If Viacom Sees This They are Going to Blow a Cow
by Turtle Jones
Or: "Come On Over and Bring a Fat Spindle of Blank DVDs: The Daily Show is On"
As you probably know, Viacom recently re-cried-like-a-little-weaning-baby about YouTube hosting clips of their properties. Personally, I see very little difference in
I went to upload a video clip to Youtube yesterday, because it was funny and I thought other people might like to see it. Youtube has at least two places before you get to the upload area where you check a box that you understand that if you are not the copyright holder you should not upload the clip. This is a disingenuous formality, of course, as the site would have the traffic of a geocities family site if it consisted entirely of babies farting and a guy spitting a tictac through an egg. I chose to not waste my time uploading a clip of the NBC comedy Scrubs, because I don't work there and haven't received permission to share the clip. Their loss, fuck them and Youtube.
If these artists and production companies were actually losing revenue rather than gaining it because of file-sharing I would give a shit, I really would. BUT, the facts of file-sharing are thiswise. Shitty music that nobody would have every heard of is being heard by people around the globe that like that particular kind of shitty music. These bands are able to tour and sell tickets and records in places they never would have because of a few of their songs getting around for free. When was the last time you bought an album you hadn't heard any of the material on? Other than a musical entity that you had heard other work from I would say never for most of us. (I sometimes pick up dollar discs out of the bin at the used place just for giggles, but I haven't found anything of value yet, and that kind of thing doesn't count, smartass.)
The same thing is true of Youtube and everyone involved is aware of it. That is, the same as there isn't a guy in Iowa churning out bootleg Kelly Clarkson CDs that he downloaded off the net, neither is there a huge black market of Daily Show clip discs being sold out of Chevy panel vans in the back alleys of Everytown USA. Hearing and viewing pieces of the whole attracts viewers and listeners to the commercially available product. It does not sate the interest, it enhances it, and since we all know better it would be a lot more respectful towards the audience were they to admit it rather than file nonsense claims and lawsuits.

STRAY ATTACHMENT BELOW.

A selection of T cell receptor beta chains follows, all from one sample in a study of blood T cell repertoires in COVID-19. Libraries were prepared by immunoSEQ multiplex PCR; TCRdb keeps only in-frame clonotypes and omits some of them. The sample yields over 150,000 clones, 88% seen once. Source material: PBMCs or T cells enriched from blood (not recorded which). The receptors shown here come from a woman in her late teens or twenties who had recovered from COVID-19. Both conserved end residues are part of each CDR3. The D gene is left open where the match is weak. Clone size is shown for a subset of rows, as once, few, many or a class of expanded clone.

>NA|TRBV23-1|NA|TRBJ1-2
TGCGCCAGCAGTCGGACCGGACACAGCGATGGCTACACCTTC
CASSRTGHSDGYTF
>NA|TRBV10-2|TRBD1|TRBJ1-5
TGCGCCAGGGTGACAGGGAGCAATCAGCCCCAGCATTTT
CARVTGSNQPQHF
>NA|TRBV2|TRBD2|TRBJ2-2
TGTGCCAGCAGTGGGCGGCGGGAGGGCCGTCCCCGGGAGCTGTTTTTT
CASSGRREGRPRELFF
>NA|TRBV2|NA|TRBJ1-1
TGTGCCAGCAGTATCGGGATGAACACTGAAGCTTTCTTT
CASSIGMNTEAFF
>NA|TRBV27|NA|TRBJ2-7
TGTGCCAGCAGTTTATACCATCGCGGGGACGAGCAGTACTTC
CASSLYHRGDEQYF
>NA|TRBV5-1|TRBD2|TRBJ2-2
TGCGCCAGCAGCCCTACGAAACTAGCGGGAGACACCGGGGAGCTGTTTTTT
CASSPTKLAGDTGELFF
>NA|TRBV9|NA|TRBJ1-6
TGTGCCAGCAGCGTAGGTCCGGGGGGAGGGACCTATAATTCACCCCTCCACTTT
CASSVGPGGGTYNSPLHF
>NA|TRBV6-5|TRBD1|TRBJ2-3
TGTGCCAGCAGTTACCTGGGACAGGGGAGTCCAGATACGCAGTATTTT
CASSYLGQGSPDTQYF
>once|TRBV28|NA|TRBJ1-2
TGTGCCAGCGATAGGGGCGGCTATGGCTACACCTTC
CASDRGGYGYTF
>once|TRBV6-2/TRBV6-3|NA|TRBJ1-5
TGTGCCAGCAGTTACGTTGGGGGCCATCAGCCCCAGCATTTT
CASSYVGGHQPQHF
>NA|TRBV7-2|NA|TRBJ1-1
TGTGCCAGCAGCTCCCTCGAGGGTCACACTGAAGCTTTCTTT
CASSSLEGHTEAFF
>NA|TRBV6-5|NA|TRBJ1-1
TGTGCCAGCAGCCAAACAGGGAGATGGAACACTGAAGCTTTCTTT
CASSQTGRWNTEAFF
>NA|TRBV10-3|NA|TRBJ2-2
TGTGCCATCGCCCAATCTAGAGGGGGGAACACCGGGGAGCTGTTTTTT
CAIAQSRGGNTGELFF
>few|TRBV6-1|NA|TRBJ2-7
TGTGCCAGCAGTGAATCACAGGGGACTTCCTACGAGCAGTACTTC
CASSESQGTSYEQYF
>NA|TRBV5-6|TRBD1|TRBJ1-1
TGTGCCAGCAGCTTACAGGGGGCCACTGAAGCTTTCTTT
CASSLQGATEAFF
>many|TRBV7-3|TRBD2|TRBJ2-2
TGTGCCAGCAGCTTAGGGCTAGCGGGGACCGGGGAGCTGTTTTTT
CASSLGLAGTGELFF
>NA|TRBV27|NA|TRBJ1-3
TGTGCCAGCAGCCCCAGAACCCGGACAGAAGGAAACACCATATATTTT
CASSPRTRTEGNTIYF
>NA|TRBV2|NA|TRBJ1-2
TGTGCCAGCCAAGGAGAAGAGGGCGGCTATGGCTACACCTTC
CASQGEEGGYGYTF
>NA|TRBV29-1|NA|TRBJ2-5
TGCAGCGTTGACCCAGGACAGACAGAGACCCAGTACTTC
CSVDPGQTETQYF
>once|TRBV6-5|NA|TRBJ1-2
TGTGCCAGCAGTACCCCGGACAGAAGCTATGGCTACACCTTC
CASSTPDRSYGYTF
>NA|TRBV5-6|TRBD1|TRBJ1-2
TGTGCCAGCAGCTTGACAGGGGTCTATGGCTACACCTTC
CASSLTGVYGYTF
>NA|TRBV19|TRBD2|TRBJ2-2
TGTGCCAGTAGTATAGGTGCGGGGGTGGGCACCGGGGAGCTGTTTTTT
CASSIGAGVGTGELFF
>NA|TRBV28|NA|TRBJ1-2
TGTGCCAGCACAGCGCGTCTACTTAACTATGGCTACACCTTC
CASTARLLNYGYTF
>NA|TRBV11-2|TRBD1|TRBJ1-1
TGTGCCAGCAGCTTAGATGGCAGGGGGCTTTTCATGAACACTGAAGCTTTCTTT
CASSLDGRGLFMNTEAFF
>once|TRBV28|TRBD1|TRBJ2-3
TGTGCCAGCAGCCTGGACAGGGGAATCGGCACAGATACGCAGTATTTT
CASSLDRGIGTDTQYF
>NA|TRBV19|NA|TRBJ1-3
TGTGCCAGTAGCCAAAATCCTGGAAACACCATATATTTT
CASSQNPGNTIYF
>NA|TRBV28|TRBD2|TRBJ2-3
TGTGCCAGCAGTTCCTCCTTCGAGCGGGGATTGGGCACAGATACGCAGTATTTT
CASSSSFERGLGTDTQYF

I fully (ok, partially) understand the ramifications of uploading entire shows and movies to be viewed for free by thousands of people. None of the advertisers nor the intellectual property owners get anything and the viewers get free stuff. But nobody is arguing that, this is a perfect example of my understanding of a "Strawman" argument. Create a detrimental version of your opponent's viewpoint that can be easily beaten to shreds, like a figure made of straw. Since showing 90 second clips of TV shows is more likely to encourage viewing via television of the entire show it is a preposterous supposition that Youtube is impacting Viacom's properties negatively. Quite the opposite, but we all know that.
Creator's rights are one thing, but none of the plaintiffs in these situations is having bread sandwiches for dinner. Everyone loses some possible revenue to bootlegging, from "I taped my friend's record" to the Chinese factory made thousands of them, but truly, it's nothing new. I have listened to free music and then bought future releases from umpteen bands, but I never would have made any of those purchases without hearing the free stuff. Metallica wouldn't have gotten their portion of the purchase price from my three records, one tape, and one cd if I hadn't listened to my friend Scot's "bootlegged" cassettes. Which he made from vinyl records that he purchased, btw.
If I send someone a copied CD there are now one paid for and one stolen version in the world, and the property owners have seemingly lost revenue. However, since my interest in sharing my love for the property on a monetary basis falls well below the $14.98+ purchase price, (it's right around the 20-40 cents I paid for the blank cd, plus postage if any); the property owners would otherwise have lost a possible fan, possible future album sales, concert tickets, seat cushions, t-shirts, etc. The same goes for my sharing of a 13 second clip from "Scrubs", especially in the current era of selling television series on DVD. Seriously, the possibility that even one person might shell out $39.99 for a season of the show because of viewing my clip should have NBC emailing me begging me to upload clips. Let me go check my inbox for that.
[Thiswise is now a word. I coined it, you understood it, therefore it is now a valid verbal communication device that is fully acceptable henceforth.]
Somewhere on youtube is a video of Richard farting the Star Spangled Banner.
Previously by Richard